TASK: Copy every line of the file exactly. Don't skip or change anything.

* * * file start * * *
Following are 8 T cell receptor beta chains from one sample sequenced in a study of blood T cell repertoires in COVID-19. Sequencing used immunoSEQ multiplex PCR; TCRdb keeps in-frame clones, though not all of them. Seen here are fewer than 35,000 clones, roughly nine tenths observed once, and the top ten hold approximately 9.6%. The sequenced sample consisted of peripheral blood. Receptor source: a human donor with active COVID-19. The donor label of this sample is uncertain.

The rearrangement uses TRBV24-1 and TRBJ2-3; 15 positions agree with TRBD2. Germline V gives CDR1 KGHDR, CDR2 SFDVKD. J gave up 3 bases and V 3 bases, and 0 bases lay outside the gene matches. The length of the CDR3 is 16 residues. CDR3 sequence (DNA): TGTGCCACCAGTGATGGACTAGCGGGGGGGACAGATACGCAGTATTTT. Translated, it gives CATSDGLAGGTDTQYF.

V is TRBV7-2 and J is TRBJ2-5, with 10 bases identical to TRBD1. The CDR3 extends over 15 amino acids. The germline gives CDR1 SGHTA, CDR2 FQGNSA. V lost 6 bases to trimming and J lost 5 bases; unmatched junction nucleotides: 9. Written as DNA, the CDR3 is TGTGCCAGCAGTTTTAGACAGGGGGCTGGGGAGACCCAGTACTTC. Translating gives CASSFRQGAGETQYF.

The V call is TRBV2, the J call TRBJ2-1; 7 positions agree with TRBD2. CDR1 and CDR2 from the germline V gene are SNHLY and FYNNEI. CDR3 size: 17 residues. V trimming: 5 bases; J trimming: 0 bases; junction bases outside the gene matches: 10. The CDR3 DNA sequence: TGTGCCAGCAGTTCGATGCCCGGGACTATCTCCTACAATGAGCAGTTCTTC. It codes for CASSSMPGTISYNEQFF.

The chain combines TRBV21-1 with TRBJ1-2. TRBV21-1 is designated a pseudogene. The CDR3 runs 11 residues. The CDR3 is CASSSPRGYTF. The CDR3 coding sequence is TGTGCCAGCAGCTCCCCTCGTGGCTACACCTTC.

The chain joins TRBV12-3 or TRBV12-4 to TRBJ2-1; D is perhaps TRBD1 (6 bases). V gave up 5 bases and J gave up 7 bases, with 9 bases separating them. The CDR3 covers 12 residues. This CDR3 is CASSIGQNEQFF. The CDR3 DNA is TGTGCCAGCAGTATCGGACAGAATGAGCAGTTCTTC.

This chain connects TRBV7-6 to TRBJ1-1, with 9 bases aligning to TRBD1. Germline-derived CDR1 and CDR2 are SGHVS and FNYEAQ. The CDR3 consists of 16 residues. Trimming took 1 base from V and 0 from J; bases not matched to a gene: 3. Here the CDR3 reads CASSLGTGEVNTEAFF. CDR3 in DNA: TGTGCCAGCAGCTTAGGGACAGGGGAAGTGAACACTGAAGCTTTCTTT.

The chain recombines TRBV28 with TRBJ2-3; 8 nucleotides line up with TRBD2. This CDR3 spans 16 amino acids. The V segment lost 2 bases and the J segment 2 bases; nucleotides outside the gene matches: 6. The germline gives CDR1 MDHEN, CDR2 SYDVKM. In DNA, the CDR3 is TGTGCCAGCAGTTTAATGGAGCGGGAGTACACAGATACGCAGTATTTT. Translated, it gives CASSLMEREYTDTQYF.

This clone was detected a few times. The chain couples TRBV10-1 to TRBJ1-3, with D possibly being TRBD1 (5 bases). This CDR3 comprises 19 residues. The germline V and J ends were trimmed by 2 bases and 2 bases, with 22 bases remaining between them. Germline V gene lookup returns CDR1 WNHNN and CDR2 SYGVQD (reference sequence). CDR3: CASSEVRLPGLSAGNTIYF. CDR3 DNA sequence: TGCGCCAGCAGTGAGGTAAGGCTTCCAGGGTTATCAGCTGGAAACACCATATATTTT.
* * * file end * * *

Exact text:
Following are 8 T cell receptor beta chains from one sample sequenced in a study of blood T cell repertoires in COVID-19. Sequencing used immunoSEQ multiplex PCR; TCRdb keeps in-frame clones, though not all of them. Seen here are fewer than 35,000 clones, roughly nine tenths observed once, and the top ten hold approximately 9.6%. The sequenced sample consisted of peripheral blood. Receptor source: a human donor with active COVID-19. The donor label of this sample is uncertain.

The rearrangement uses TRBV24-1 and TRBJ2-3; 15 positions agree with TRBD2. Germline V gives CDR1 KGHDR, CDR2 SFDVKD. J gave up 3 bases and V 3 bases, and 0 bases lay outside the gene matches. The length of the CDR3 is 16 residues. CDR3 sequence (DNA): TGTGCCACCAGTGATGGACTAGCGGGGGGGACAGATACGCAGTATTTT. Translated, it gives CATSDGLAGGTDTQYF.

V is TRBV7-2 and J is TRBJ2-5, with 10 bases identical to TRBD1. The CDR3 extends over 15 amino acids. The germline gives CDR1 SGHTA, CDR2 FQGNSA. V lost 6 bases to trimming and J lost 5 bases; unmatched junction nucleotides: 9. Written as DNA, the CDR3 is TGTGCCAGCAGTTTTAGACAGGGGGCTGGGGAGACCCAGTACTTC. Translating gives CASSFRQGAGETQYF.

The V call is TRBV2, the J call TRBJ2-1; 7 positions agree with TRBD2. CDR1 and CDR2 from the germline V gene are SNHLY and FYNNEI. CDR3 size: 17 residues. V trimming: 5 bases; J trimming: 0 bases; junction bases outside the gene matches: 10. The CDR3 DNA sequence: TGTGCCAGCAGTTCGATGCCCGGGACTATCTCCTACAATGAGCAGTTCTTC. It codes for CASSSMPGTISYNEQFF.

The chain combines TRBV21-1 with TRBJ1-2. TRBV21-1 is designated a pseudogene. The CDR3 runs 11 residues. The CDR3 is CASSSPRGYTF. The CDR3 coding sequence is TGTGCCAGCAGCTCCCCTCGTGGCTACACCTTC.

The chain joins TRBV12-3 or TRBV12-4 to TRBJ2-1; D is perhaps TRBD1 (6 bases). V gave up 5 bases and J gave up 7 bases, with 9 bases separating them. The CDR3 covers 12 residues. This CDR3 is CASSIGQNEQFF. The CDR3 DNA is TGTGCCAGCAGTATCGGACAGAATGAGCAGTTCTTC.

This chain connects TRBV7-6 to TRBJ1-1, with 9 bases aligning to TRBD1. Germline-derived CDR1 and CDR2 are SGHVS and FNYEAQ. The CDR3 consists of 16 residues. Trimming took 1 base from V and 0 from J; bases not matched to a gene: 3. Here the CDR3 reads CASSLGTGEVNTEAFF. CDR3 in DNA: TGTGCCAGCAGCTTAGGGACAGGGGAAGTGAACACTGAAGCTTTCTTT.

The chain recombines TRBV28 with TRBJ2-3; 8 nucleotides line up with TRBD2. This CDR3 spans 16 amino acids. The V segment lost 2 bases and the J segment 2 bases; nucleotides outside the gene matches: 6. The germline gives CDR1 MDHEN, CDR2 SYDVKM. In DNA, the CDR3 is TGTGCCAGCAGTTTAATGGAGCGGGAGTACACAGATACGCAGTATTTT. Translated, it gives CASSLMEREYTDTQYF.

This clone was detected a few times. The chain couples TRBV10-1 to TRBJ1-3, with D possibly being TRBD1 (5 bases). This CDR3 comprises 19 residues. The germline V and J ends were trimmed by 2 bases and 2 bases, with 22 bases remaining between them. Germline V gene lookup returns CDR1 WNHNN and CDR2 SYGVQD (reference sequence). CDR3: CASSEVRLPGLSAGNTIYF. CDR3 DNA sequence: TGCGCCAGCAGTGAGGTAAGGCTTCCAGGGTTATCAGCTGGAAACACCATATATTTT.